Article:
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Federal Income Tax
Drexel University School of Law
Stein, Norman P.

Federal Income Tax, Stein
Fall 2013 Final Outline
        I.            What is income?
a.       §61(a) defines gross income as follows: “Gross income means all income from whatever source derived. . . .” Section 61 also provides a nonexclusive list of specific items that are included in gross income.
                                                               i.      Receipt of cash or property
                                                             ii.      Windfalls — Reg. §1.61-14(a) requires taxpayers finding treasure to include it in gross income when reduced to undisputed possession.
                                                           iii.      Receipt of intangible benefit: if it constitutes an economic benefit, it is income
1.      Noncash compensation (i.e. annuity contract from employer)
a.       If you receive an economic benefit (via contract/annuity) for services rendered, it is gross income equal to the value of the contract)
2.      Satisfaction of obligation (i.e. employer pays income taxes of employee)
a.       The satisfaction of a taxpayer’s obligation by another person constitutes an economic benefit to him (resulting in income)
3.      Service-barter: would a painter and a lawyer have income if they traded services in turn for each other’s service?
a.       Revenue Ruling 79-24, 1979-1 C.B. 60— both will have income in an amount equal to the fair market value of the services each received
      II.            Items that are NOT income:
a.       Imputed income is the fair market value of the taxpayer’s performance of services for his or her personal benefit and the value of the taxpayer’s personal use of property that he or she owns.
                                                               i.      The value of any service one performs for oneself, and the rental value of any property that one owns, constitutes imputed income. In terms of dollar value, there are two very significant types of imputed income that are omitted from most measures of gross domestic product.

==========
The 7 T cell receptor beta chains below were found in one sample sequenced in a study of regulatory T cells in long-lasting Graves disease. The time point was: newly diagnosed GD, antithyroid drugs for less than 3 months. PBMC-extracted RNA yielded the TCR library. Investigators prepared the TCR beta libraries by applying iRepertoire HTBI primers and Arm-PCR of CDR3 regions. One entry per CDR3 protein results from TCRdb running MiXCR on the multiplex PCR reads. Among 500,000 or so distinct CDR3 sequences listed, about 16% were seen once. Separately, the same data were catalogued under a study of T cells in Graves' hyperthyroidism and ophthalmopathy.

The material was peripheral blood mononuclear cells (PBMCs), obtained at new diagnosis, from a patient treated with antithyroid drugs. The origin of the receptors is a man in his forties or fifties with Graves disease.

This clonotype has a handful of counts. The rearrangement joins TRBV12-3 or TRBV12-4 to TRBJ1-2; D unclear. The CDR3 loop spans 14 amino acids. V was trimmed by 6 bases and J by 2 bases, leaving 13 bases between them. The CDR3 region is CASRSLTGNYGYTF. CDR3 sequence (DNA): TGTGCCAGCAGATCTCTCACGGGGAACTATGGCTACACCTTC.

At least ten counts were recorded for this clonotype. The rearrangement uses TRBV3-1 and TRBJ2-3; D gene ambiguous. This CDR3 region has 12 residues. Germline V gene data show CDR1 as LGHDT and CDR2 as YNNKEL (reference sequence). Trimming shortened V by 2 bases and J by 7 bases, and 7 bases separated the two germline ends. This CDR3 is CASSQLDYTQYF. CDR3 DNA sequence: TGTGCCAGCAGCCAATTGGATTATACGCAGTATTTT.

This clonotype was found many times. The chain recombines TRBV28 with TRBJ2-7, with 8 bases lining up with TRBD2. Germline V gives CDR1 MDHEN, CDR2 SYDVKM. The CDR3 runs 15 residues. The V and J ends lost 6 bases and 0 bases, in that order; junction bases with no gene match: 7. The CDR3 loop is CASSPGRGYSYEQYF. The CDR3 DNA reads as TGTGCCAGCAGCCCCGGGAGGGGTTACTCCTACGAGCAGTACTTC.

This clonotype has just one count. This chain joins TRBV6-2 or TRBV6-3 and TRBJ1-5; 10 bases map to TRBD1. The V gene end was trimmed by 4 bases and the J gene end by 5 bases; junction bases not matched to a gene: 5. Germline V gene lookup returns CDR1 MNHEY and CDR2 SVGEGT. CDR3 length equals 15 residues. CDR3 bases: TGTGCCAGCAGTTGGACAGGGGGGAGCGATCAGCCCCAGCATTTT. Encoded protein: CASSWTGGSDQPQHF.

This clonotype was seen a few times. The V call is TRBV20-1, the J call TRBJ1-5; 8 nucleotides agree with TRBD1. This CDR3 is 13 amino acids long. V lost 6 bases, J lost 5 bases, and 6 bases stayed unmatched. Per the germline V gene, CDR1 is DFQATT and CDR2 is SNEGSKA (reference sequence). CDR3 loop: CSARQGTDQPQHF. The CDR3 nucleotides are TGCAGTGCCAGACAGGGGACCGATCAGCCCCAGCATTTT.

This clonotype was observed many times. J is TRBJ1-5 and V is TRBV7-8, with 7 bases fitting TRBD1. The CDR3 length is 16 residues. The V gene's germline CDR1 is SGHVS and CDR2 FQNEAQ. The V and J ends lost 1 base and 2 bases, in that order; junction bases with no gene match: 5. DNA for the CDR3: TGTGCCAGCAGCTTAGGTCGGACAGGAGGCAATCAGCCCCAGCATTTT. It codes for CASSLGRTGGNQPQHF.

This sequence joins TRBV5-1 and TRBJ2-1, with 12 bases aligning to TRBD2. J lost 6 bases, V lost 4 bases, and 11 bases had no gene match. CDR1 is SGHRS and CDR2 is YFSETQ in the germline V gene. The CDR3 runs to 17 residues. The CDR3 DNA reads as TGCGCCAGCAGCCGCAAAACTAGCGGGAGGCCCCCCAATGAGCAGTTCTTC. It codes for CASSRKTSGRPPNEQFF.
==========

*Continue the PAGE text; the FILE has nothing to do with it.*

1.      Household services: The value of unpaid family caretaking performed by stay-at-home spouses or partners is an important type of imputed income in the U.S. economy.
2.      Owner-occupied housing: The rental value of the home owned by the occupier is also an important type of imputed income. 
b.      Capital recovery – capital is the taxpayer’s unrecovered economic investment in property
                                                               i.      Upon sale or disposition of property, taxpayer has a right to be taxed only on the income (profit) from the transaction, NOT the invested capital
                                                             ii.      Capital recovery – timing: the timing of recovery is within the discretion of congress
1.      i.e. – if Blackacre was a commercial office building (instead of a farm), then Ingrid would have been entitled to obtain her tax-free capital recovery during her ownership of the property through depreciation or MACRS deductions (as opposed to receiving tax-free recovery for Blackacre upon sale at the end of her investment)(CHAPTER 7(IV)(E))
                                                           iii.      BASIS: a taxpayer’s economic investment in property
1.      Basis is adjusted downward for capital recovery deductions, producing a taxpayer’s adjusted basis (CHAPTER 9(V)(C))
c.       LOANS – the creation of a loan does not generate income for the debtor or the creditor
                                                               i.      Discharge of indebtedness income:  If the debtor’s obligation to repay is canceled in whole or in part, the debtor will have discharge of indebtedness income in the amount of the cancellation.  (CHAPTER 3 (VII)
1.      Possible exclusion – §108: exclusion from gross income for discharge of indebtedness income in certain circumstances
d.      General Welfare exclusion – the IRS takes the position that payments to individuals by governmental units under legislatively provided social benefit programs for the promotion of the general welfare are excludable from gross income.